- Staff training – all staff should be trained to manage a report. It is a requirement of Part 1 of KCSIE that all staff receive annual safeguarding training but is it effective in ensuring that staff are confident about how to manage disclosures effectively? Does it take account of any updated local safeguarding partner advice?
- Consideration of any arrangements put in place to hear your ‘student body voice’ – there are a number of strategies that can be employed to include the reporting of concerns, consultation groups and anonymous routes, both internal and external of the school.
- The school’s safeguarding culture. How is this established and measured? Is inappropriate behaviour challenged and action taken?
- Review all related policies to ensure that they dovetail and work together across the School to include: behaviour, anti-bullying; acceptable use of ICT; children missing education; risk assessment for pupil welfare; equal opportunities, the prevent duty and on-line safety.
Staff should also be aware of the potential for pupils to be at risk from gang involvement, radicalisation and county lines, all of which have the potential to include elements of child sexual abuse, sexual harassment and sexual exploitation.
We would also recommend that all schools now liaise with their local safeguarding partners as we are aware that some local authority safeguarding partnerships have produced specific directed advice for schools in direct response to the Everyone’s Invited website.
In addition, Ofsted now recommends that all schools and colleges should create a culture where sexual harassment and online sexual abuse are not tolerated, and where they identify issues and intervene early to better protect children and young people.
In order to do this, they should assume that sexual harassment and online sexual abuse are happening in their setting, even when there are no specific reports, and put in place a whole-school approach to address them. This should include:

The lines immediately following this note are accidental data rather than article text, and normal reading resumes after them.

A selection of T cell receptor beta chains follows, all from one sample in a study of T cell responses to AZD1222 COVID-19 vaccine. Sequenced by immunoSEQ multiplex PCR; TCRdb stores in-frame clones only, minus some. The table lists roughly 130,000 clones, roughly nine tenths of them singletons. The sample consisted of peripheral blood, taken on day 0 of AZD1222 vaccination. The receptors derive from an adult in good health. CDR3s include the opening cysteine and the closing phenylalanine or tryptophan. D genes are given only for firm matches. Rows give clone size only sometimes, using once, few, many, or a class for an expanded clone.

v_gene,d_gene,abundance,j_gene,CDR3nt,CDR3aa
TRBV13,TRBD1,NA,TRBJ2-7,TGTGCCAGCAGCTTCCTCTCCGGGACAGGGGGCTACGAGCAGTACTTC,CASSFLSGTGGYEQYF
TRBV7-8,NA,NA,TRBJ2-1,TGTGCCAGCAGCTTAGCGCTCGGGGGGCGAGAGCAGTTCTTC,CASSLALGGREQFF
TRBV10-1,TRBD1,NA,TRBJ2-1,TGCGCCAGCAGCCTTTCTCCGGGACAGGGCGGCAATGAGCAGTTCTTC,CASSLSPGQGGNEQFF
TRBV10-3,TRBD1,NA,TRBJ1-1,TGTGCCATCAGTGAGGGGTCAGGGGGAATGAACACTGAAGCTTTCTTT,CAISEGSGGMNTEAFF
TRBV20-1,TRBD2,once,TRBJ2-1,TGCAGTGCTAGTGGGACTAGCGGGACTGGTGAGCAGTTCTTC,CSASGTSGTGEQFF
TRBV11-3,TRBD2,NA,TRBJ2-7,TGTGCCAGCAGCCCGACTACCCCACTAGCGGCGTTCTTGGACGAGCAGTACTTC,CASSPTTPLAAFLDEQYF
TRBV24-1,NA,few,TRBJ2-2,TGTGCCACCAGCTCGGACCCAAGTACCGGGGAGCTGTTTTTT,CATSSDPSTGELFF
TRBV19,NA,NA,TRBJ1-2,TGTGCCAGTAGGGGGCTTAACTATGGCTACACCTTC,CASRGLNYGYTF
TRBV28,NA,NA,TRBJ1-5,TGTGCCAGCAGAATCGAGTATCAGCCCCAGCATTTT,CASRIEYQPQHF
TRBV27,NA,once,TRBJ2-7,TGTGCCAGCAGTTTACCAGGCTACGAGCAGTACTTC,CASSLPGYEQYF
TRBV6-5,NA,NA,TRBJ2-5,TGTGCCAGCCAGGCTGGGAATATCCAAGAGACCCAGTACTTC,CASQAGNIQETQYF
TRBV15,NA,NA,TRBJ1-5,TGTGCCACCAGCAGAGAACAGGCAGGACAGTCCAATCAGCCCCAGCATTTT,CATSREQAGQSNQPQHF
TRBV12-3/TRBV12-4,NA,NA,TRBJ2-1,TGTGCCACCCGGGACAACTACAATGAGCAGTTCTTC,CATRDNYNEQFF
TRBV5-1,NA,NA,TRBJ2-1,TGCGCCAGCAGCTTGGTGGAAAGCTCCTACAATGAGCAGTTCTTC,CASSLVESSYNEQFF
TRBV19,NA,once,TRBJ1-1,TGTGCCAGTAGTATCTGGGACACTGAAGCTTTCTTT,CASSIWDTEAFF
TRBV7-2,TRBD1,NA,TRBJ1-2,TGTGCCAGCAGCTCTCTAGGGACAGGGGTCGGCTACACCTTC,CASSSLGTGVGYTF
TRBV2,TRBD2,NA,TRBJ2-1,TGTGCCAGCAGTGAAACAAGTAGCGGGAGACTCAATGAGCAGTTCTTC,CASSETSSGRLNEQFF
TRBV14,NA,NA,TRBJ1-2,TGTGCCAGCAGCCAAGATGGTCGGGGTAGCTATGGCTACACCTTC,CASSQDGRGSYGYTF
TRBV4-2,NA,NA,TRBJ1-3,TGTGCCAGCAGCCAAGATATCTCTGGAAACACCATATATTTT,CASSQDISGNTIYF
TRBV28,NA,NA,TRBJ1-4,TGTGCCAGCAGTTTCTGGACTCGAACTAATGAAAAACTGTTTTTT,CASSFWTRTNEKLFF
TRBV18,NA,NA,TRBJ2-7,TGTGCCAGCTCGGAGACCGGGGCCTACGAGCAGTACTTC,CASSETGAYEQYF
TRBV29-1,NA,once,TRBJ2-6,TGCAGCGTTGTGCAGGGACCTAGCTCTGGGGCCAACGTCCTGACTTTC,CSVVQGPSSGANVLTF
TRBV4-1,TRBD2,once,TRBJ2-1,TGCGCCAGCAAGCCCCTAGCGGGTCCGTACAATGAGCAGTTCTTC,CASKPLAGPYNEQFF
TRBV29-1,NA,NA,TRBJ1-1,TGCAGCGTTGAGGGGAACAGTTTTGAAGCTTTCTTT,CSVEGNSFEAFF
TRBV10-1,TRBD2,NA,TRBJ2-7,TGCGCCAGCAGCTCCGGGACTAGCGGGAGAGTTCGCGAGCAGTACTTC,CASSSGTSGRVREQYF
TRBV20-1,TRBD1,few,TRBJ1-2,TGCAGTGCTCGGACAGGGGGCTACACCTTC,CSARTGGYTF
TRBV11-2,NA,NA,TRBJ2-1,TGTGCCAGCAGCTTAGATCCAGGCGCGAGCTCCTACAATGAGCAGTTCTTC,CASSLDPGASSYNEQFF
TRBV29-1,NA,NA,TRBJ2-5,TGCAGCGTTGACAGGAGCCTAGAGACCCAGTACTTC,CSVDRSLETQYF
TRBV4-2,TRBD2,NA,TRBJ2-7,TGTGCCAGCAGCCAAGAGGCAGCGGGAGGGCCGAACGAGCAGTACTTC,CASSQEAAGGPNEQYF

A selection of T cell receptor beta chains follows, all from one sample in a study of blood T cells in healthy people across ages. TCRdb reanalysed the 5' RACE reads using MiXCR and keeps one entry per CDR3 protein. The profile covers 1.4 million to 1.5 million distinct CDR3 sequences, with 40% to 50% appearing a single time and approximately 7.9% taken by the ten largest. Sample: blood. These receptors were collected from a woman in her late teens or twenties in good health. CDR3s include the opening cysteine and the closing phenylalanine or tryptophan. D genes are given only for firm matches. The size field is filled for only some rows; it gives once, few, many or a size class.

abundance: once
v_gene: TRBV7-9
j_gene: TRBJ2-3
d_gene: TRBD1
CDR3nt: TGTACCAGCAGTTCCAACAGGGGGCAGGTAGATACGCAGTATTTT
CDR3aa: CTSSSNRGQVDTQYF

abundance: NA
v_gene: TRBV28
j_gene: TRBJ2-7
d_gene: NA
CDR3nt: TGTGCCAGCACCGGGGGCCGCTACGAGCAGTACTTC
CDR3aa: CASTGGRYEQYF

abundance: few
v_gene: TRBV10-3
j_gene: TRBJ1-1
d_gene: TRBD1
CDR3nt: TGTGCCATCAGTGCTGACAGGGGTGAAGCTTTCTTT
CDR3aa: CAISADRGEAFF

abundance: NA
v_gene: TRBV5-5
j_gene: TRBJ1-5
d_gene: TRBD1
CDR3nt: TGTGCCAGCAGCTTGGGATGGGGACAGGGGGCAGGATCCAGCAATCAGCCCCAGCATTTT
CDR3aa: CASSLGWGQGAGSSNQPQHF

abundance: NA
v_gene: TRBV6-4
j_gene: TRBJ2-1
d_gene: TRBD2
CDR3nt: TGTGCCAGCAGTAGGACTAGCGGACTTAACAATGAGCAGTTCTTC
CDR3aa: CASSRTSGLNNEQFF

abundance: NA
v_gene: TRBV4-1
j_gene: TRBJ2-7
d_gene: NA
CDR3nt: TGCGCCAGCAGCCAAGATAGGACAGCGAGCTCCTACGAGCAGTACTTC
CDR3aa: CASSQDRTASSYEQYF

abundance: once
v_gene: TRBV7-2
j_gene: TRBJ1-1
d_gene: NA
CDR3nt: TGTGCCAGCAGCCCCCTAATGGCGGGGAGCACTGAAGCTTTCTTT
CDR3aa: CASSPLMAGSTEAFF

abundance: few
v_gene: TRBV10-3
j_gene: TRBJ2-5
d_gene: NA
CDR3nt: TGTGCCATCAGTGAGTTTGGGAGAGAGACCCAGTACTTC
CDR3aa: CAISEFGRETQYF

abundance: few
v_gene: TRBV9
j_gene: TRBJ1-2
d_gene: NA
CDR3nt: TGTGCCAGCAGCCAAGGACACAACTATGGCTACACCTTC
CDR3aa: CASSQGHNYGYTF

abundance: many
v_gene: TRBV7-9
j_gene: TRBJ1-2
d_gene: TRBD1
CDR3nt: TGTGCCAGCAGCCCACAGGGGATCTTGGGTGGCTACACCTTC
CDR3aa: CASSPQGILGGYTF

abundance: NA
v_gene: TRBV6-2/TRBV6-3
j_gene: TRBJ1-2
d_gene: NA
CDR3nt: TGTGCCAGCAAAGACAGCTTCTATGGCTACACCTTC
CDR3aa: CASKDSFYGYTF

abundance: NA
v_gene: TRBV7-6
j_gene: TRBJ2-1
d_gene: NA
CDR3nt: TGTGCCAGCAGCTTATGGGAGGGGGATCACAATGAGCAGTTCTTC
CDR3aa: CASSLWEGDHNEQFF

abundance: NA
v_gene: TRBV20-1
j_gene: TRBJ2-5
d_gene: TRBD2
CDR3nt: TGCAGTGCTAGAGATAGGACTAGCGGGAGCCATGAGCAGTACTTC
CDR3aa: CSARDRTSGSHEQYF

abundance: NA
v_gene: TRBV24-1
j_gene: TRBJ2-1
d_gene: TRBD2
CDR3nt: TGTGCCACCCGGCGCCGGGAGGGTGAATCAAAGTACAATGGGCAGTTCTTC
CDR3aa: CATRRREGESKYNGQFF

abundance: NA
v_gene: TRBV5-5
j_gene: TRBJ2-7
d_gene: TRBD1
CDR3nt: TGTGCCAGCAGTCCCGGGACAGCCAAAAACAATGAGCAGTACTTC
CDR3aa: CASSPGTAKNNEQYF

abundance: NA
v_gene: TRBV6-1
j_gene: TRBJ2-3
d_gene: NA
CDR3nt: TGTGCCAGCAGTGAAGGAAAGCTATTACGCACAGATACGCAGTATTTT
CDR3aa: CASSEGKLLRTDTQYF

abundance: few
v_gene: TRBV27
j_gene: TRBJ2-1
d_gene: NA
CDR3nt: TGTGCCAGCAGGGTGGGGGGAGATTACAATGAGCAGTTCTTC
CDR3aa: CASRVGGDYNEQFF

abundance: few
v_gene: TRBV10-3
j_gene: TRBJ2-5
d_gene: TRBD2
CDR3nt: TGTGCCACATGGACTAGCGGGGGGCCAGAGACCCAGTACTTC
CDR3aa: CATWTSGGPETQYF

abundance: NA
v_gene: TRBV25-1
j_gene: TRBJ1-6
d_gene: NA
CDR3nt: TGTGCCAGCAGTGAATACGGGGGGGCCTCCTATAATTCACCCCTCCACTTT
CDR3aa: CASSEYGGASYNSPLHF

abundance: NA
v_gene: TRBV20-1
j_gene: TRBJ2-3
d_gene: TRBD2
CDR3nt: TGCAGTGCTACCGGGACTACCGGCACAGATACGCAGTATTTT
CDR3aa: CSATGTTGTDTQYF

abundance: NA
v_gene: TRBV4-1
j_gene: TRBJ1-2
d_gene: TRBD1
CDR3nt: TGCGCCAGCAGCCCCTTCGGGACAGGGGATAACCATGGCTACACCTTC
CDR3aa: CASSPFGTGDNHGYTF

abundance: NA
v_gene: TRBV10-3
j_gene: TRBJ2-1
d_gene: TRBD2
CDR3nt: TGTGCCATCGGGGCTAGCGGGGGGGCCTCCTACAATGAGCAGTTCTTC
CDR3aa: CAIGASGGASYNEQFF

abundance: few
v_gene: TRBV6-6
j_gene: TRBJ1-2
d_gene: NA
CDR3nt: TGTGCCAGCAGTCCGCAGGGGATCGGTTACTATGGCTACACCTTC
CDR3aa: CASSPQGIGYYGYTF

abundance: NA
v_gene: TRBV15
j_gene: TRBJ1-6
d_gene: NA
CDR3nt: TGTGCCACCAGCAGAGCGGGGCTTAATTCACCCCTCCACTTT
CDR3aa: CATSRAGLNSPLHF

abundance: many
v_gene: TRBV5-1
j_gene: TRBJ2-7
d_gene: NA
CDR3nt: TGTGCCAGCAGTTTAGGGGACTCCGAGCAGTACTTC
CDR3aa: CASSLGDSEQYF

- a carefully sequenced RSHE curriculum, based on the Department for Education’s (DfE’s) statutory guidance, that specifically includes sexual harassment and sexual violence, including online. This should include time for open discussion of age appropriate topics that children and young people reported they find particularly difficult, such as consent and the sending of ‘nudes’;
- high-quality training for teachers delivering RSHE;
- routine record-keeping and analysis of sexual harassment and sexual violence, including online, to identify patterns and intervene early to prevent abuse;
- a behavioural approach, including sanctions when appropriate, to reinforce a culture where sexual harassment and online sexual abuse are not tolerated;
- working closely with Local Safeguarding Partners (LSPs) in the area where the school or college is located so they are aware of the range of support available to children and young people who are victims or who perpetrate harmful sexual behaviour;
- support for designated safeguarding leads (DSLs), such as protected time in timetables to engage with LSPs;
- training to ensure that all staff (and governors, where relevant) are able to:
- better understand the definitions of sexual harassment and sexual violence, including online sexual abuse;
- identify early signs of peer-on-peer sexual abuse; and
- consistently uphold standards in their responses to sexual harassment and online sexual abuse.
Going forward what is clear is that safeguarding and the school’s response to allegations will once again be a primary focus for all Ofsted inspection teams, together with consideration of how well the school fulfils the new duty to deliver the compulsory RSHE curriculum.
We are always available to review safeguarding policies and procedures, provide specific safeguarding training and have developed a safeguarding toolkit for governors and trustees. We can also advise if a school is dealing with a specific safeguarding issue or complaint relating to Everyone’s Invited. To find out more please contact our specialist team of lawyers on 0345 070 7437 or firstname.lastname@example.org